Former Vice-Chairman of Bank for International Settlements (BIS) Raghuram Rajan commented about the growing use of cryptocurrency in a recent interview. He said,
“Of course, in some countries with a terrible currency which is inflating at very high rates, what we are getting is an effective replacement of the domestic currency by a cryptocurrency.”
We know that El Salvador adopted Bitcoin as a legal tender last year. A decision of which economist Steve Hanke has been a vocal critic. A decision that is argued to have violated several digital asset regulations by the Financial Action Task Force (FATF). But, along with that, the dollar-denominated debt raises alarm.
#Bitcoin is a volatile, speculative asset. Nayib Bukele is yet to realize this as he continues to throw El Salvadoran taxpayer money into the Bitcoin fire. Speaking of fire, El Salvador's dollar-denominated debt is in flames. pic.twitter.com/oOzftgFU5F
— Steve Hanke (@steve_hanke) January 13, 2022
Moody’s analyst Jaime Reusche recently told Bloomberg that the government’s Bitcoin holdings “certainly add to the risk portfolio.” However, in Venezuelan, another country battling sky-high inflation levels, peer-to-peer crypto exchange is fueling foreign exchange transactions.
Along with that, Rajan acknowledged that “private people prefer trading in the crypto” to trading in the official currency.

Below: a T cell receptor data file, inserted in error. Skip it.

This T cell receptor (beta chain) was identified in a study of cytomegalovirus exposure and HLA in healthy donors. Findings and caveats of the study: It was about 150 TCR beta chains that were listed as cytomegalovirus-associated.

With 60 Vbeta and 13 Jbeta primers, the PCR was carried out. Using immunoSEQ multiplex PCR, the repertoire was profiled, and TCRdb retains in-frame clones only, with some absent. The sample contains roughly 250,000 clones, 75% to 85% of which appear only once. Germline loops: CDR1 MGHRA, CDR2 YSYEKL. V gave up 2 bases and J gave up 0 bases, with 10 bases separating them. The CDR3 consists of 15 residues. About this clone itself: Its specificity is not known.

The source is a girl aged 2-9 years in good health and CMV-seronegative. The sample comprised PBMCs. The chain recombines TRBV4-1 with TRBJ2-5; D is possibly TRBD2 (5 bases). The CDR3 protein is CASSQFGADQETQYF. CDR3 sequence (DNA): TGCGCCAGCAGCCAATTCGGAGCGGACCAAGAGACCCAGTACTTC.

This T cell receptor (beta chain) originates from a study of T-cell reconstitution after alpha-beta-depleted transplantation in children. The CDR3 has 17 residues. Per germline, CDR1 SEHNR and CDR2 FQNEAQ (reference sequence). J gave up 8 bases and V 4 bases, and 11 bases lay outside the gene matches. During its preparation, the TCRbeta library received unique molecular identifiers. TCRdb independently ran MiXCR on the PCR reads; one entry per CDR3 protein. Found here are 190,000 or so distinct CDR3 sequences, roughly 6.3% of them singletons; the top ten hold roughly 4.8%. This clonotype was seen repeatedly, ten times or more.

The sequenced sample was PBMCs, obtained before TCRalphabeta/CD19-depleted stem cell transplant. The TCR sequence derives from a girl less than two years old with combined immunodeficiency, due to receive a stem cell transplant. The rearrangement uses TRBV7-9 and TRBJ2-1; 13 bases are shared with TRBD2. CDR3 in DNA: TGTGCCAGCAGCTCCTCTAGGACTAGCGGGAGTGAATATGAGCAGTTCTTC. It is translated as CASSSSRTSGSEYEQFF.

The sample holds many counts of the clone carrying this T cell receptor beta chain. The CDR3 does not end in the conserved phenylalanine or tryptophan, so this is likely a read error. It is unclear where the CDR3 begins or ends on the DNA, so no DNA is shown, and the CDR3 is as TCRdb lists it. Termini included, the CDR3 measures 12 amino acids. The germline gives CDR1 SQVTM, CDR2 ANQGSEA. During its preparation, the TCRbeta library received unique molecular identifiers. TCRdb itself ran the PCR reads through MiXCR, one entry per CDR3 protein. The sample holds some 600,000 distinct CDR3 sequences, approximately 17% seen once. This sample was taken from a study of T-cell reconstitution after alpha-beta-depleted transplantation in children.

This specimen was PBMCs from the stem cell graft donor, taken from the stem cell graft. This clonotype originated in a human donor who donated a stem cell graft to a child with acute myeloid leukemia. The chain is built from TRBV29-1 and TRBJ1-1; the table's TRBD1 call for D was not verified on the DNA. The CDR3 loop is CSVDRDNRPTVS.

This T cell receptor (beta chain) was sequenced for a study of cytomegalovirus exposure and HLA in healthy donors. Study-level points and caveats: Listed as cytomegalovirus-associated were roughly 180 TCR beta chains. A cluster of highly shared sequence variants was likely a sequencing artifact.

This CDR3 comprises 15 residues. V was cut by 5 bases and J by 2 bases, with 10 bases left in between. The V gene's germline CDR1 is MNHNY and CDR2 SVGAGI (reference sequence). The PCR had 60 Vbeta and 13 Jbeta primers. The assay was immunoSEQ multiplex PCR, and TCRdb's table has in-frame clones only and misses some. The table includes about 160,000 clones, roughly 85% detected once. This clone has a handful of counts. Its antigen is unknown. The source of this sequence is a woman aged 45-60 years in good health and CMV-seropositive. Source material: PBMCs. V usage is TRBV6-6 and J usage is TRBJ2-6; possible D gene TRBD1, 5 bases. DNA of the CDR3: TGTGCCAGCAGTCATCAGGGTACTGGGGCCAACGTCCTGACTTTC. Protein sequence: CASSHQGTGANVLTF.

Research shows that 31% of young Americans between the ages of 18 to 29 (31%) have invested in or traded cryptocurrency compared with a lesser number of adults in older age groups.
However, the popularity has got central banks racing in to launch CBDCs. In a race where China appears to be the front runner, looking to officially launch its e-CNY in February. Rajan also noted,
“So any crypto has to deal with the possibility that the central banks will come in.”
However, he reiterated that while central banks will try to give competition to private cryptos, banks are still far from that. BIS research had found out that, 86% of central banks were actively researching the potential for CBDCs in 2021. Meanwhile, 60% were experimenting with the technology and 14% were deploying pilot projects.
The Central Bank of central banks had stated,
“Central banks are exploring whether CBDC could help them to achieve their public good objectives, such as safeguarding public trust in money, maintaining price stability and ensuring safe and resilient payment systems and infrastructure.”
But are CBDCs and private cryptos competing? Benoît Cœuré, Head of the BIS Innovation Hub, had opined that central banks have a mandate to maintain financial stability in a digital world. Having said that, he argued that CBDCs are essential to support competition.
“The market might come to be dominated by very big tech players with a lot of market power, with a lot of ability to control data.”